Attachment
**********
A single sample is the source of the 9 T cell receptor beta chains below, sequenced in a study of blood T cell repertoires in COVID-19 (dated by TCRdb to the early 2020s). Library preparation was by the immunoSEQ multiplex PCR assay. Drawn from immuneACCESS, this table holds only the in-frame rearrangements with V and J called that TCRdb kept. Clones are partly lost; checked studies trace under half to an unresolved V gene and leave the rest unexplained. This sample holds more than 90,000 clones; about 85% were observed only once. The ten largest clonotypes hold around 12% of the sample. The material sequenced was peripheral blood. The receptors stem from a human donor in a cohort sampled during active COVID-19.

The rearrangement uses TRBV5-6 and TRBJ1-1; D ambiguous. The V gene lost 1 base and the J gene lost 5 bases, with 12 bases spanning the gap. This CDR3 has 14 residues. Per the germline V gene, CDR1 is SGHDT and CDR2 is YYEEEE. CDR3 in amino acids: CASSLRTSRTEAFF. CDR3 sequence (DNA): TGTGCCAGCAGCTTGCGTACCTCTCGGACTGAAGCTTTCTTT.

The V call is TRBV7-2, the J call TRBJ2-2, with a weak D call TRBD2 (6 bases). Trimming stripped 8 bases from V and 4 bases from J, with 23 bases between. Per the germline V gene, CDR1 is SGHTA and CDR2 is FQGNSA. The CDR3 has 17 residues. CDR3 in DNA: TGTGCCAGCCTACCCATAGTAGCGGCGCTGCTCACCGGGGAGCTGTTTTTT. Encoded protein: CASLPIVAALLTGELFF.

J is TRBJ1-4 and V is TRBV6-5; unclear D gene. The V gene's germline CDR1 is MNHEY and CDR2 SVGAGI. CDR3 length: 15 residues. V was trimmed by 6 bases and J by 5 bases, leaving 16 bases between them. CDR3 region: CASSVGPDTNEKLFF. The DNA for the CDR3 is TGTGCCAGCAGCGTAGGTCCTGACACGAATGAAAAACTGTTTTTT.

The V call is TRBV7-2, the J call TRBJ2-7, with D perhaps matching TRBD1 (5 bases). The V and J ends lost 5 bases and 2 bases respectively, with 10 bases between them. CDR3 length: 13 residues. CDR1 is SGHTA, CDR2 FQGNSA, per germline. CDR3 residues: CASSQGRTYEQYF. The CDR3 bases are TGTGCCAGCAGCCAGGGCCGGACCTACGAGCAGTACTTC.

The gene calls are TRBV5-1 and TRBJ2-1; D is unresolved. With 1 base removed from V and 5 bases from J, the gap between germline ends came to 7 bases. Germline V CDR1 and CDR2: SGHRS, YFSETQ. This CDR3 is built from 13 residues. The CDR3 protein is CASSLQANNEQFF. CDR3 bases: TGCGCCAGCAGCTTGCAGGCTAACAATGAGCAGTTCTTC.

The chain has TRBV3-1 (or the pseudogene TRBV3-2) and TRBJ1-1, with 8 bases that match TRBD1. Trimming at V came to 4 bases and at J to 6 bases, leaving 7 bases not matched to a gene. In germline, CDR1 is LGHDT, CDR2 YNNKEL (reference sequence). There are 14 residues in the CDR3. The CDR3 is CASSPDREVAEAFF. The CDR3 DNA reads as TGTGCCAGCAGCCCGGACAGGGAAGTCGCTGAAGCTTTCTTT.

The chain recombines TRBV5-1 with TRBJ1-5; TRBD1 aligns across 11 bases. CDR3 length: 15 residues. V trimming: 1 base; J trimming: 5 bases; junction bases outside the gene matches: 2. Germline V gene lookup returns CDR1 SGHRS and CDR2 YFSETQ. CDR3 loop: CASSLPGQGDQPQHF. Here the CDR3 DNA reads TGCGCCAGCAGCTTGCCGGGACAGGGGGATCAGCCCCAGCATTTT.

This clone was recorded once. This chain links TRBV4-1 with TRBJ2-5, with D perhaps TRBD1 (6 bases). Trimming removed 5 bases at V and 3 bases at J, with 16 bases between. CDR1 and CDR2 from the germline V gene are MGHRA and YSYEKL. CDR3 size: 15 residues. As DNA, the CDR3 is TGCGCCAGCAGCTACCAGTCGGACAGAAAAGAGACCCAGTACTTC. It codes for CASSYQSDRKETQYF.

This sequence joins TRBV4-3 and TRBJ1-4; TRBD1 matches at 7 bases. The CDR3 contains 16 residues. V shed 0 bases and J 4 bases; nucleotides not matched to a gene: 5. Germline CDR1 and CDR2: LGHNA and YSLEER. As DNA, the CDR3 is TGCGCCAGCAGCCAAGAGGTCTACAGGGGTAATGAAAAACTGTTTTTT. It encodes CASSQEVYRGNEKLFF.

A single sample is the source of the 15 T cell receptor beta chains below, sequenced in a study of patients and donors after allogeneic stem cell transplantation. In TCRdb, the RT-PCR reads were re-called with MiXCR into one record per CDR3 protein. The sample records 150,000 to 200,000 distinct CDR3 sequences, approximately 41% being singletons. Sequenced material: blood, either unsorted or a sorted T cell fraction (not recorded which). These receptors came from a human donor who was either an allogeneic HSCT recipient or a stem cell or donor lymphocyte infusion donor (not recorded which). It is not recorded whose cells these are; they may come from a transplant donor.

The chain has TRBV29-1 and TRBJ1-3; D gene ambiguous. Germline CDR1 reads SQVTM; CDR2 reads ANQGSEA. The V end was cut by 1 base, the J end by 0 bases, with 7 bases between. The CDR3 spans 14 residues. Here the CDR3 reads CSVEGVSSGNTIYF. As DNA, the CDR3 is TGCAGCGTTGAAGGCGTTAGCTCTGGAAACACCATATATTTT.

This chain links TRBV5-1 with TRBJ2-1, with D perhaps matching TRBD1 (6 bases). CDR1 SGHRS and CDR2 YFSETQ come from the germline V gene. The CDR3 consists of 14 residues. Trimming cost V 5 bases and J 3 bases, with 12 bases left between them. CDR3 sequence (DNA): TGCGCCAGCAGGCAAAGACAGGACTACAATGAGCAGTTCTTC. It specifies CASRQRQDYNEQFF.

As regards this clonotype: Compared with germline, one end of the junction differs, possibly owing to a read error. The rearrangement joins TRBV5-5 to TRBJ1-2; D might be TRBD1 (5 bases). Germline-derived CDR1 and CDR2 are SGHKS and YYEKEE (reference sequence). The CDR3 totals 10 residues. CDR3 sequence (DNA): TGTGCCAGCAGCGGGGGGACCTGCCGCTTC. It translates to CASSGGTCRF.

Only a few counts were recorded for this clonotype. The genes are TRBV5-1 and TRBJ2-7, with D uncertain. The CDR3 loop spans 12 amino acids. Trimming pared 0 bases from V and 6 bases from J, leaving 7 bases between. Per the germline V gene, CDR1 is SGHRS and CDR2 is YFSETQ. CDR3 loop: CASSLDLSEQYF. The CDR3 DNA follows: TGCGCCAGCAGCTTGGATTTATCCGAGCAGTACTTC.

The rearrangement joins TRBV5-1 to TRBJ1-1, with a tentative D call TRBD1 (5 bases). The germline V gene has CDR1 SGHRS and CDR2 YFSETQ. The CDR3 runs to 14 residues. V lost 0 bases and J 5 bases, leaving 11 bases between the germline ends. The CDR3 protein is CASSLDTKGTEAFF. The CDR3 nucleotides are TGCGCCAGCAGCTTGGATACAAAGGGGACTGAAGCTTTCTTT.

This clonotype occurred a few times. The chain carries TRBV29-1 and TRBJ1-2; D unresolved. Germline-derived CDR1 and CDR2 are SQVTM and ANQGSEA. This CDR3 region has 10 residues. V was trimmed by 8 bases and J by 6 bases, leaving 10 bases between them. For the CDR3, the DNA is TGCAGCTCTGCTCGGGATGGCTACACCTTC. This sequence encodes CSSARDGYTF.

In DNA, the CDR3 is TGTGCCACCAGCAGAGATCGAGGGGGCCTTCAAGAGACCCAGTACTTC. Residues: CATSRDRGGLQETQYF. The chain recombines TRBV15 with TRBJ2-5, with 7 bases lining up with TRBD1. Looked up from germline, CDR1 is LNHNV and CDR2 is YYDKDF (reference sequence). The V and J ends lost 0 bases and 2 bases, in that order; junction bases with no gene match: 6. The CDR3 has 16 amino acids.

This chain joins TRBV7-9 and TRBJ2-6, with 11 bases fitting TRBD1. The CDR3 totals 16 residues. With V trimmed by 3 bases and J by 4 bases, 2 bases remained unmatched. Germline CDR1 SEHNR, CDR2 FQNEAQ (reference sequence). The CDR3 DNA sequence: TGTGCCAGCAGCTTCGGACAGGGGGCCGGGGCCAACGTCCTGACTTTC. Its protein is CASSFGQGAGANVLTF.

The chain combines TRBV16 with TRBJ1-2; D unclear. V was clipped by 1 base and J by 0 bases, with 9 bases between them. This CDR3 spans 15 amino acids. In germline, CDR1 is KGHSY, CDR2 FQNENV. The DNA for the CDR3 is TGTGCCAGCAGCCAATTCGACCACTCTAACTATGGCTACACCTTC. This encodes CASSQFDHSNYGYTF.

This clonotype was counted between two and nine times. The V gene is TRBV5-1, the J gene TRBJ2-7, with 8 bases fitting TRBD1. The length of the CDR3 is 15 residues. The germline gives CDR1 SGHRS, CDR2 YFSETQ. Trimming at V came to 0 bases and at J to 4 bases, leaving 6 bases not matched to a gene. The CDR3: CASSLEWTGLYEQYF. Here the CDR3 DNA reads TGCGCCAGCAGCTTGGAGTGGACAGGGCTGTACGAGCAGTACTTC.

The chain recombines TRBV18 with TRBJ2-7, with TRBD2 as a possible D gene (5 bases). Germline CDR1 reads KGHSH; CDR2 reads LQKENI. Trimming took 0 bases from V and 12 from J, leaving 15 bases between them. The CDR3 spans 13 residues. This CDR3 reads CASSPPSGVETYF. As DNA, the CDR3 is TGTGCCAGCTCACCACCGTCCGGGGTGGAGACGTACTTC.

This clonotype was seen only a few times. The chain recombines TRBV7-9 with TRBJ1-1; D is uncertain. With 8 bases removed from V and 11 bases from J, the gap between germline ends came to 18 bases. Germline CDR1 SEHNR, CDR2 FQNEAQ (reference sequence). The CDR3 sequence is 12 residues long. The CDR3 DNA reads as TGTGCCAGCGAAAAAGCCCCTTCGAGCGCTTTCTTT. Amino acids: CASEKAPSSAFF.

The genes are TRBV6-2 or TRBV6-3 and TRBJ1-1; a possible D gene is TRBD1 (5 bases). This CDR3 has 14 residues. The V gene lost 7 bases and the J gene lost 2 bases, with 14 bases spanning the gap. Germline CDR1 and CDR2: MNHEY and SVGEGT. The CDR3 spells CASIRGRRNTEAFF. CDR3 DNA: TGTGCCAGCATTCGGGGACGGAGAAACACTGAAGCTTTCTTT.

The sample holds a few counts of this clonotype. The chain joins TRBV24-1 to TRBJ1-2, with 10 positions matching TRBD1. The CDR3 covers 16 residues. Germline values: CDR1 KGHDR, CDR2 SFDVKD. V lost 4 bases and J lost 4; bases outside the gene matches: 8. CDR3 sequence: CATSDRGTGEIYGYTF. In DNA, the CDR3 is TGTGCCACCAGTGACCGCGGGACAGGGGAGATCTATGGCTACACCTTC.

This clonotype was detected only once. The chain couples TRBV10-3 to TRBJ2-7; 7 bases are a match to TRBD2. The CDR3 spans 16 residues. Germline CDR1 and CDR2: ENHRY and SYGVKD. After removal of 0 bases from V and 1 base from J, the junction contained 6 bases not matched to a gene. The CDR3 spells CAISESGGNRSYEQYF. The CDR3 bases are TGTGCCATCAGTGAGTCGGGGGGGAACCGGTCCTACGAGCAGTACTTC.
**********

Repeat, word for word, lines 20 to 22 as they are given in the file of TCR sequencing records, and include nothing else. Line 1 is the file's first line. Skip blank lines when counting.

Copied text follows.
The chain combines TRBV16 with TRBJ1-2; D unclear. V was clipped by 1 base and J by 0 bases, with 9 bases between them. This CDR3 spans 15 amino acids. In germline, CDR1 is KGHSY, CDR2 FQNENV. The DNA for the CDR3 is TGTGCCAGCAGCCAATTCGACCACTCTAACTATGGCTACACCTTC. This encodes CASSQFDHSNYGYTF.

This clonotype was counted between two and nine times. The V gene is TRBV5-1, the J gene TRBJ2-7, with 8 bases fitting TRBD1. The length of the CDR3 is 15 residues. The germline gives CDR1 SGHRS, CDR2 YFSETQ. Trimming at V came to 0 bases and at J to 4 bases, leaving 6 bases not matched to a gene. The CDR3: CASSLEWTGLYEQYF. Here the CDR3 DNA reads TGCGCCAGCAGCTTGGAGTGGACAGGGCTGTACGAGCAGTACTTC.

The chain recombines TRBV18 with TRBJ2-7, with TRBD2 as a possible D gene (5 bases). Germline CDR1 reads KGHSH; CDR2 reads LQKENI. Trimming took 0 bases from V and 12 from J, leaving 15 bases between them. The CDR3 spans 13 residues. This CDR3 reads CASSPPSGVETYF. As DNA, the CDR3 is TGTGCCAGCTCACCACCGTCCGGGGTGGAGACGTACTTC.